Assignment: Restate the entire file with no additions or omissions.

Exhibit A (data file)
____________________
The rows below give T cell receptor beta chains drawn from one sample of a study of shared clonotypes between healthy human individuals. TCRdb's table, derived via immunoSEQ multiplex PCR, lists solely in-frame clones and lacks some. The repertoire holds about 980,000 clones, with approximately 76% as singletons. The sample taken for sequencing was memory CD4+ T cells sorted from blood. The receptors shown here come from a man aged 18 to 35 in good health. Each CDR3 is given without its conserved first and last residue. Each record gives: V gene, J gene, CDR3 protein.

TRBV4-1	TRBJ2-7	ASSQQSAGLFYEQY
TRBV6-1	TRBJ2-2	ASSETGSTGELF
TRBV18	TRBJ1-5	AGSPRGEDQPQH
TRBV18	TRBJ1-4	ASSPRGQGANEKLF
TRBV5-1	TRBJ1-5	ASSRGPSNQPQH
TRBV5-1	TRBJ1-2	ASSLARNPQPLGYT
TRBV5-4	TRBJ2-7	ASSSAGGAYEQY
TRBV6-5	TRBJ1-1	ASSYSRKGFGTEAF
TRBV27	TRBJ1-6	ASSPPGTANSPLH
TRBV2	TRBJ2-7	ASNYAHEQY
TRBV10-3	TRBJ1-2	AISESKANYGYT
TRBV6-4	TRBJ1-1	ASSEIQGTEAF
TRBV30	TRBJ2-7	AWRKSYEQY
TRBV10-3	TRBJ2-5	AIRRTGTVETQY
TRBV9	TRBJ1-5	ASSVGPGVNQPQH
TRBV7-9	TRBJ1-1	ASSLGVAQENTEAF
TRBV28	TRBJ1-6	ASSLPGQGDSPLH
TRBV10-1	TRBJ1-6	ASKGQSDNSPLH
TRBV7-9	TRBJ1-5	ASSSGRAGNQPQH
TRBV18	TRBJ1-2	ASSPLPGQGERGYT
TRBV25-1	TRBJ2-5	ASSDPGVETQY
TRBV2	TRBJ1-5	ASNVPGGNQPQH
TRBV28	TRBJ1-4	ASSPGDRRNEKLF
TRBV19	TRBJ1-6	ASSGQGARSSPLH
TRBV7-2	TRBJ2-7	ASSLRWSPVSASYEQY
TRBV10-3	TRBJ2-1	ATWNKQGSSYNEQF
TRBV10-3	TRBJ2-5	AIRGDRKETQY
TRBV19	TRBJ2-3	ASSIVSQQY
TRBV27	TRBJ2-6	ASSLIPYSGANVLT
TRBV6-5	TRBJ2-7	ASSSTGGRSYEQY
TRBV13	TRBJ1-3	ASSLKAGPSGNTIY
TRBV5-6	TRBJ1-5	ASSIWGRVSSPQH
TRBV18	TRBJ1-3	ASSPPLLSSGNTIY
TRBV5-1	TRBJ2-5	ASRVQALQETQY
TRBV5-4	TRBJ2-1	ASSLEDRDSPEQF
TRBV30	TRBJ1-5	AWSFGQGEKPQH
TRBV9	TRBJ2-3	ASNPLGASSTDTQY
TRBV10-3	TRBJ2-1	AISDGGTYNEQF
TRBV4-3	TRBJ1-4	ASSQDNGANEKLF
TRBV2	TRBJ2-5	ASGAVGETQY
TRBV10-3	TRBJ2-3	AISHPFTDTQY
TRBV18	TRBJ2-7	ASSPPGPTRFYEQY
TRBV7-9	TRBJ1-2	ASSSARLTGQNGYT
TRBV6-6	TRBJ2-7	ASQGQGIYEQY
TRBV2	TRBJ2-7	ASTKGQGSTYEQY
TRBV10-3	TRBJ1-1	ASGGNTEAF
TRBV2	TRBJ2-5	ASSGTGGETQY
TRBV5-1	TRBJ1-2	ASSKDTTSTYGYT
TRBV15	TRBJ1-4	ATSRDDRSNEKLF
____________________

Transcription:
The rows below give T cell receptor beta chains drawn from one sample of a study of shared clonotypes between healthy human individuals. TCRdb's table, derived via immunoSEQ multiplex PCR, lists solely in-frame clones and lacks some. The repertoire holds about 980,000 clones, with approximately 76% as singletons. The sample taken for sequencing was memory CD4+ T cells sorted from blood. The receptors shown here come from a man aged 18 to 35 in good health. Each CDR3 is given without its conserved first and last residue. Each record gives: V gene, J gene, CDR3 protein.

TRBV4-1	TRBJ2-7	ASSQQSAGLFYEQY
TRBV6-1	TRBJ2-2	ASSETGSTGELF
TRBV18	TRBJ1-5	AGSPRGEDQPQH
TRBV18	TRBJ1-4	ASSPRGQGANEKLF
TRBV5-1	TRBJ1-5	ASSRGPSNQPQH
TRBV5-1	TRBJ1-2	ASSLARNPQPLGYT
TRBV5-4	TRBJ2-7	ASSSAGGAYEQY
TRBV6-5	TRBJ1-1	ASSYSRKGFGTEAF
TRBV27	TRBJ1-6	ASSPPGTANSPLH
TRBV2	TRBJ2-7	ASNYAHEQY
TRBV10-3	TRBJ1-2	AISESKANYGYT
TRBV6-4	TRBJ1-1	ASSEIQGTEAF
TRBV30	TRBJ2-7	AWRKSYEQY
TRBV10-3	TRBJ2-5	AIRRTGTVETQY
TRBV9	TRBJ1-5	ASSVGPGVNQPQH
TRBV7-9	TRBJ1-1	ASSLGVAQENTEAF
TRBV28	TRBJ1-6	ASSLPGQGDSPLH
TRBV10-1	TRBJ1-6	ASKGQSDNSPLH
TRBV7-9	TRBJ1-5	ASSSGRAGNQPQH
TRBV18	TRBJ1-2	ASSPLPGQGERGYT
TRBV25-1	TRBJ2-5	ASSDPGVETQY
TRBV2	TRBJ1-5	ASNVPGGNQPQH
TRBV28	TRBJ1-4	ASSPGDRRNEKLF
TRBV19	TRBJ1-6	ASSGQGARSSPLH
TRBV7-2	TRBJ2-7	ASSLRWSPVSASYEQY
TRBV10-3	TRBJ2-1	ATWNKQGSSYNEQF
TRBV10-3	TRBJ2-5	AIRGDRKETQY
TRBV19	TRBJ2-3	ASSIVSQQY
TRBV27	TRBJ2-6	ASSLIPYSGANVLT
TRBV6-5	TRBJ2-7	ASSSTGGRSYEQY
TRBV13	TRBJ1-3	ASSLKAGPSGNTIY
TRBV5-6	TRBJ1-5	ASSIWGRVSSPQH
TRBV18	TRBJ1-3	ASSPPLLSSGNTIY
TRBV5-1	TRBJ2-5	ASRVQALQETQY
TRBV5-4	TRBJ2-1	ASSLEDRDSPEQF
TRBV30	TRBJ1-5	AWSFGQGEKPQH
TRBV9	TRBJ2-3	ASNPLGASSTDTQY
TRBV10-3	TRBJ2-1	AISDGGTYNEQF
TRBV4-3	TRBJ1-4	ASSQDNGANEKLF
TRBV2	TRBJ2-5	ASGAVGETQY
TRBV10-3	TRBJ2-3	AISHPFTDTQY
TRBV18	TRBJ2-7	ASSPPGPTRFYEQY
TRBV7-9	TRBJ1-2	ASSSARLTGQNGYT
TRBV6-6	TRBJ2-7	ASQGQGIYEQY
TRBV2	TRBJ2-7	ASTKGQGSTYEQY
TRBV10-3	TRBJ1-1	ASGGNTEAF
TRBV2	TRBJ2-5	ASSGTGGETQY
TRBV5-1	TRBJ1-2	ASSKDTTSTYGYT
TRBV15	TRBJ1-4	ATSRDDRSNEKLF